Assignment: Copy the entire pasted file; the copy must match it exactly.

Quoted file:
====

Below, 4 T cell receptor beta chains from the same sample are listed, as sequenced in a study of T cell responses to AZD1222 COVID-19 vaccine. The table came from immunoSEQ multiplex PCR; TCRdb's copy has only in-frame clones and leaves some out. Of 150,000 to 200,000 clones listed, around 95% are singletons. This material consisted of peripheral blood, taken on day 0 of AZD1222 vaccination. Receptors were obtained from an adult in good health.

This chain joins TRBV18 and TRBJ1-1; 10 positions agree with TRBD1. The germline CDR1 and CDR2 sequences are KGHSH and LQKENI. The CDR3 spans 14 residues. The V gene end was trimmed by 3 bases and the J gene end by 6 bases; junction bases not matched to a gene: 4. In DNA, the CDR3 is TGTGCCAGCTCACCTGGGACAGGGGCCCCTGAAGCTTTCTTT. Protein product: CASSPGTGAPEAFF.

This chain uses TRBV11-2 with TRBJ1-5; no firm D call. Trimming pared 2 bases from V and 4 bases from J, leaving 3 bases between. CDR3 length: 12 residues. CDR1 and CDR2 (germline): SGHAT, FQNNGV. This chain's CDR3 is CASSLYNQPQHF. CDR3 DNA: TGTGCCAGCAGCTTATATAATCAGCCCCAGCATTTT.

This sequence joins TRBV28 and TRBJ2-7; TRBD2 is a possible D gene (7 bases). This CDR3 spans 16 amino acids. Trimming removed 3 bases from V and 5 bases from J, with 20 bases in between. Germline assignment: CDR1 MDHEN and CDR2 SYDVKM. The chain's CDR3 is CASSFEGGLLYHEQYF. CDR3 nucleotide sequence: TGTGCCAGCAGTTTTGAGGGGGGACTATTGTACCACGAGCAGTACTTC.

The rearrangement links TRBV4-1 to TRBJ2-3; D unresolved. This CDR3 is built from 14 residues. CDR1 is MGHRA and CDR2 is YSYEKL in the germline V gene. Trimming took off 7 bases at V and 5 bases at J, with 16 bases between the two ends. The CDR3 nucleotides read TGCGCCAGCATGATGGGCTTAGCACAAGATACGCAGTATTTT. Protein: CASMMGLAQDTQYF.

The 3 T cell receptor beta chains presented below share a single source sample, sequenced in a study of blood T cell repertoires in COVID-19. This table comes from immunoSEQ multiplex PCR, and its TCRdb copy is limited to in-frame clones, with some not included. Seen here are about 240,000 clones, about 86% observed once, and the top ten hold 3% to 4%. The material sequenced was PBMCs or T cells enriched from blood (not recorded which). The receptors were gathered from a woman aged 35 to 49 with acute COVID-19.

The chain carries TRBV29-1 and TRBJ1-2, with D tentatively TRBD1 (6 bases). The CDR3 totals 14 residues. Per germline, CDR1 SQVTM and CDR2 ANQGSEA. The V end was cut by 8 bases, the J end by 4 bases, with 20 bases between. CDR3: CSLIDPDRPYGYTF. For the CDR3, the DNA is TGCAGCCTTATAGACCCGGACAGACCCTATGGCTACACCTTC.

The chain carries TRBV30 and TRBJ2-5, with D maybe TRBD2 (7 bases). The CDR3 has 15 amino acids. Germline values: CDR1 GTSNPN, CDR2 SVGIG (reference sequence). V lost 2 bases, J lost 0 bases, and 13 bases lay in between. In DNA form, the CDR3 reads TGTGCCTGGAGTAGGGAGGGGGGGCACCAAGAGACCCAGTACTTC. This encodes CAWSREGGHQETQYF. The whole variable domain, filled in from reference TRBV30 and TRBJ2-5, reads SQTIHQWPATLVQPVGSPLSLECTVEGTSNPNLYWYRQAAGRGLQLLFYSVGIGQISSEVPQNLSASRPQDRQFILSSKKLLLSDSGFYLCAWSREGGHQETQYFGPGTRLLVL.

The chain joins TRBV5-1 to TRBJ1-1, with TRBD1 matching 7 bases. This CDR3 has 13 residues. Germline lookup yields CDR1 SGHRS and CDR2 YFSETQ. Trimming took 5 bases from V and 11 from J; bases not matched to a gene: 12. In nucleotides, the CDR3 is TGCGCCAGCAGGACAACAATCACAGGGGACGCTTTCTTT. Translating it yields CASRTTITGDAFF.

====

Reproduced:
Below, 4 T cell receptor beta chains from the same sample are listed, as sequenced in a study of T cell responses to AZD1222 COVID-19 vaccine. The table came from immunoSEQ multiplex PCR; TCRdb's copy has only in-frame clones and leaves some out. Of 150,000 to 200,000 clones listed, around 95% are singletons. This material consisted of peripheral blood, taken on day 0 of AZD1222 vaccination. Receptors were obtained from an adult in good health.

This chain joins TRBV18 and TRBJ1-1; 10 positions agree with TRBD1. The germline CDR1 and CDR2 sequences are KGHSH and LQKENI. The CDR3 spans 14 residues. The V gene end was trimmed by 3 bases and the J gene end by 6 bases; junction bases not matched to a gene: 4. In DNA, the CDR3 is TGTGCCAGCTCACCTGGGACAGGGGCCCCTGAAGCTTTCTTT. Protein product: CASSPGTGAPEAFF.

This chain uses TRBV11-2 with TRBJ1-5; no firm D call. Trimming pared 2 bases from V and 4 bases from J, leaving 3 bases between. CDR3 length: 12 residues. CDR1 and CDR2 (germline): SGHAT, FQNNGV. This chain's CDR3 is CASSLYNQPQHF. CDR3 DNA: TGTGCCAGCAGCTTATATAATCAGCCCCAGCATTTT.

This sequence joins TRBV28 and TRBJ2-7; TRBD2 is a possible D gene (7 bases). This CDR3 spans 16 amino acids. Trimming removed 3 bases from V and 5 bases from J, with 20 bases in between. Germline assignment: CDR1 MDHEN and CDR2 SYDVKM. The chain's CDR3 is CASSFEGGLLYHEQYF. CDR3 nucleotide sequence: TGTGCCAGCAGTTTTGAGGGGGGACTATTGTACCACGAGCAGTACTTC.

The rearrangement links TRBV4-1 to TRBJ2-3; D unresolved. This CDR3 is built from 14 residues. CDR1 is MGHRA and CDR2 is YSYEKL in the germline V gene. Trimming took off 7 bases at V and 5 bases at J, with 16 bases between the two ends. The CDR3 nucleotides read TGCGCCAGCATGATGGGCTTAGCACAAGATACGCAGTATTTT. Protein: CASMMGLAQDTQYF.

The 3 T cell receptor beta chains presented below share a single source sample, sequenced in a study of blood T cell repertoires in COVID-19. This table comes from immunoSEQ multiplex PCR, and its TCRdb copy is limited to in-frame clones, with some not included. Seen here are about 240,000 clones, about 86% observed once, and the top ten hold 3% to 4%. The material sequenced was PBMCs or T cells enriched from blood (not recorded which). The receptors were gathered from a woman aged 35 to 49 with acute COVID-19.

The chain carries TRBV29-1 and TRBJ1-2, with D tentatively TRBD1 (6 bases). The CDR3 totals 14 residues. Per germline, CDR1 SQVTM and CDR2 ANQGSEA. The V end was cut by 8 bases, the J end by 4 bases, with 20 bases between. CDR3: CSLIDPDRPYGYTF. For the CDR3, the DNA is TGCAGCCTTATAGACCCGGACAGACCCTATGGCTACACCTTC.

The chain carries TRBV30 and TRBJ2-5, with D maybe TRBD2 (7 bases). The CDR3 has 15 amino acids. Germline values: CDR1 GTSNPN, CDR2 SVGIG (reference sequence). V lost 2 bases, J lost 0 bases, and 13 bases lay in between. In DNA form, the CDR3 reads TGTGCCTGGAGTAGGGAGGGGGGGCACCAAGAGACCCAGTACTTC. This encodes CAWSREGGHQETQYF. The whole variable domain, filled in from reference TRBV30 and TRBJ2-5, reads SQTIHQWPATLVQPVGSPLSLECTVEGTSNPNLYWYRQAAGRGLQLLFYSVGIGQISSEVPQNLSASRPQDRQFILSSKKLLLSDSGFYLCAWSREGGHQETQYFGPGTRLLVL.

The chain joins TRBV5-1 to TRBJ1-1, with TRBD1 matching 7 bases. This CDR3 has 13 residues. Germline lookup yields CDR1 SGHRS and CDR2 YFSETQ. Trimming took 5 bases from V and 11 from J; bases not matched to a gene: 12. In nucleotides, the CDR3 is TGCGCCAGCAGGACAACAATCACAGGGGACGCTTTCTTT. Translating it yields CASRTTITGDAFF.